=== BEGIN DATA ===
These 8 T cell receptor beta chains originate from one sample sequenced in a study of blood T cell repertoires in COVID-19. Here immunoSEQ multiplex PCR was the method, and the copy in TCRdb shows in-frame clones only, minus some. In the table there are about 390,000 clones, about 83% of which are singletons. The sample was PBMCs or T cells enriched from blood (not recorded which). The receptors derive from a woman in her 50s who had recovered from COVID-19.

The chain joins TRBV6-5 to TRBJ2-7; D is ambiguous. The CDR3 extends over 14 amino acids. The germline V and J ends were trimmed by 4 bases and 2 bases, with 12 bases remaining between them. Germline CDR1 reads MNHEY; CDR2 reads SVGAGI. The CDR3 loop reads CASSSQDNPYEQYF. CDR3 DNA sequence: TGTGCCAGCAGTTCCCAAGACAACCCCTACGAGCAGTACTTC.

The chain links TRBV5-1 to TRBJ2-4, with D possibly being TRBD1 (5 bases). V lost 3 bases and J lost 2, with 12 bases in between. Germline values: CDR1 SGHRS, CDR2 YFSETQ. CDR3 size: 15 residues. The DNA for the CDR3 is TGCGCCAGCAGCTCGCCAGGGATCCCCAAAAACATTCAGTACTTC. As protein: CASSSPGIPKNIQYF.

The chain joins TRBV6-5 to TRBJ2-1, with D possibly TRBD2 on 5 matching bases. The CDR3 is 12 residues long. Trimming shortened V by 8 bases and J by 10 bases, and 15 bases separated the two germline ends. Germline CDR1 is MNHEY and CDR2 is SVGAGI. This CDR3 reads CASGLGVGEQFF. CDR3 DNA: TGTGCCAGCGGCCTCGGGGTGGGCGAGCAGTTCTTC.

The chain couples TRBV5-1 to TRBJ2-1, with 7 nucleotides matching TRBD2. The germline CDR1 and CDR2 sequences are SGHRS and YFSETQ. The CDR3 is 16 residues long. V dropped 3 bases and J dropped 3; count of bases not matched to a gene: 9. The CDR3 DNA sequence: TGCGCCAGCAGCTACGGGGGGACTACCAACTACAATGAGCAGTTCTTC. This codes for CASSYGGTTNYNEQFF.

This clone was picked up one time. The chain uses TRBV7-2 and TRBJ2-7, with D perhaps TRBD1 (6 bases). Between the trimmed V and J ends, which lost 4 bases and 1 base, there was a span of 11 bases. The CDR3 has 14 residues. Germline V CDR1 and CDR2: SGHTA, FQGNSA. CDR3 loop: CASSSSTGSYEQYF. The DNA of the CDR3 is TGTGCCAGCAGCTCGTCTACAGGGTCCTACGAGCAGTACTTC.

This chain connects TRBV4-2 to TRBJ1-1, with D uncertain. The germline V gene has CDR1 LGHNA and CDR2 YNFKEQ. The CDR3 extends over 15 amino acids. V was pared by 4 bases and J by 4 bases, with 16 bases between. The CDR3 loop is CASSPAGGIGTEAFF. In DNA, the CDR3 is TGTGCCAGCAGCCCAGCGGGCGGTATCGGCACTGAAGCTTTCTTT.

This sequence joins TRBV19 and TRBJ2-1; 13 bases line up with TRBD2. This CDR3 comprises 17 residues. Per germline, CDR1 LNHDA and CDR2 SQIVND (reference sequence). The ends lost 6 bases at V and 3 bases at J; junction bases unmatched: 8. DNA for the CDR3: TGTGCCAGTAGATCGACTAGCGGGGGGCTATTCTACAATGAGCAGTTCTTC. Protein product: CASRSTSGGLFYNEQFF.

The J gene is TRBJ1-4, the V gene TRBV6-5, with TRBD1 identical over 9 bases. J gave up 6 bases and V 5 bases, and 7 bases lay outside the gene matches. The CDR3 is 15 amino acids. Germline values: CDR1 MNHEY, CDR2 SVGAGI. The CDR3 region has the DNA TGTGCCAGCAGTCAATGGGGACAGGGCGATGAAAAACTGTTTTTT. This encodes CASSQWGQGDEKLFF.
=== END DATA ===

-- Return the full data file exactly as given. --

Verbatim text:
These 8 T cell receptor beta chains originate from one sample sequenced in a study of blood T cell repertoires in COVID-19. Here immunoSEQ multiplex PCR was the method, and the copy in TCRdb shows in-frame clones only, minus some. In the table there are about 390,000 clones, about 83% of which are singletons. The sample was PBMCs or T cells enriched from blood (not recorded which). The receptors derive from a woman in her 50s who had recovered from COVID-19.

The chain joins TRBV6-5 to TRBJ2-7; D is ambiguous. The CDR3 extends over 14 amino acids. The germline V and J ends were trimmed by 4 bases and 2 bases, with 12 bases remaining between them. Germline CDR1 reads MNHEY; CDR2 reads SVGAGI. The CDR3 loop reads CASSSQDNPYEQYF. CDR3 DNA sequence: TGTGCCAGCAGTTCCCAAGACAACCCCTACGAGCAGTACTTC.

The chain links TRBV5-1 to TRBJ2-4, with D possibly being TRBD1 (5 bases). V lost 3 bases and J lost 2, with 12 bases in between. Germline values: CDR1 SGHRS, CDR2 YFSETQ. CDR3 size: 15 residues. The DNA for the CDR3 is TGCGCCAGCAGCTCGCCAGGGATCCCCAAAAACATTCAGTACTTC. As protein: CASSSPGIPKNIQYF.

The chain joins TRBV6-5 to TRBJ2-1, with D possibly TRBD2 on 5 matching bases. The CDR3 is 12 residues long. Trimming shortened V by 8 bases and J by 10 bases, and 15 bases separated the two germline ends. Germline CDR1 is MNHEY and CDR2 is SVGAGI. This CDR3 reads CASGLGVGEQFF. CDR3 DNA: TGTGCCAGCGGCCTCGGGGTGGGCGAGCAGTTCTTC.

The chain couples TRBV5-1 to TRBJ2-1, with 7 nucleotides matching TRBD2. The germline CDR1 and CDR2 sequences are SGHRS and YFSETQ. The CDR3 is 16 residues long. V dropped 3 bases and J dropped 3; count of bases not matched to a gene: 9. The CDR3 DNA sequence: TGCGCCAGCAGCTACGGGGGGACTACCAACTACAATGAGCAGTTCTTC. This codes for CASSYGGTTNYNEQFF.

This clone was picked up one time. The chain uses TRBV7-2 and TRBJ2-7, with D perhaps TRBD1 (6 bases). Between the trimmed V and J ends, which lost 4 bases and 1 base, there was a span of 11 bases. The CDR3 has 14 residues. Germline V CDR1 and CDR2: SGHTA, FQGNSA. CDR3 loop: CASSSSTGSYEQYF. The DNA of the CDR3 is TGTGCCAGCAGCTCGTCTACAGGGTCCTACGAGCAGTACTTC.

This chain connects TRBV4-2 to TRBJ1-1, with D uncertain. The germline V gene has CDR1 LGHNA and CDR2 YNFKEQ. The CDR3 extends over 15 amino acids. V was pared by 4 bases and J by 4 bases, with 16 bases between. The CDR3 loop is CASSPAGGIGTEAFF. In DNA, the CDR3 is TGTGCCAGCAGCCCAGCGGGCGGTATCGGCACTGAAGCTTTCTTT.

This sequence joins TRBV19 and TRBJ2-1; 13 bases line up with TRBD2. This CDR3 comprises 17 residues. Per germline, CDR1 LNHDA and CDR2 SQIVND (reference sequence). The ends lost 6 bases at V and 3 bases at J; junction bases unmatched: 8. DNA for the CDR3: TGTGCCAGTAGATCGACTAGCGGGGGGCTATTCTACAATGAGCAGTTCTTC. Protein product: CASRSTSGGLFYNEQFF.

The J gene is TRBJ1-4, the V gene TRBV6-5, with TRBD1 identical over 9 bases. J gave up 6 bases and V 5 bases, and 7 bases lay outside the gene matches. The CDR3 is 15 amino acids. Germline values: CDR1 MNHEY, CDR2 SVGAGI. The CDR3 region has the DNA TGTGCCAGCAGTCAATGGGGACAGGGCGATGAAAAACTGTTTTTT. This encodes CASSQWGQGDEKLFF.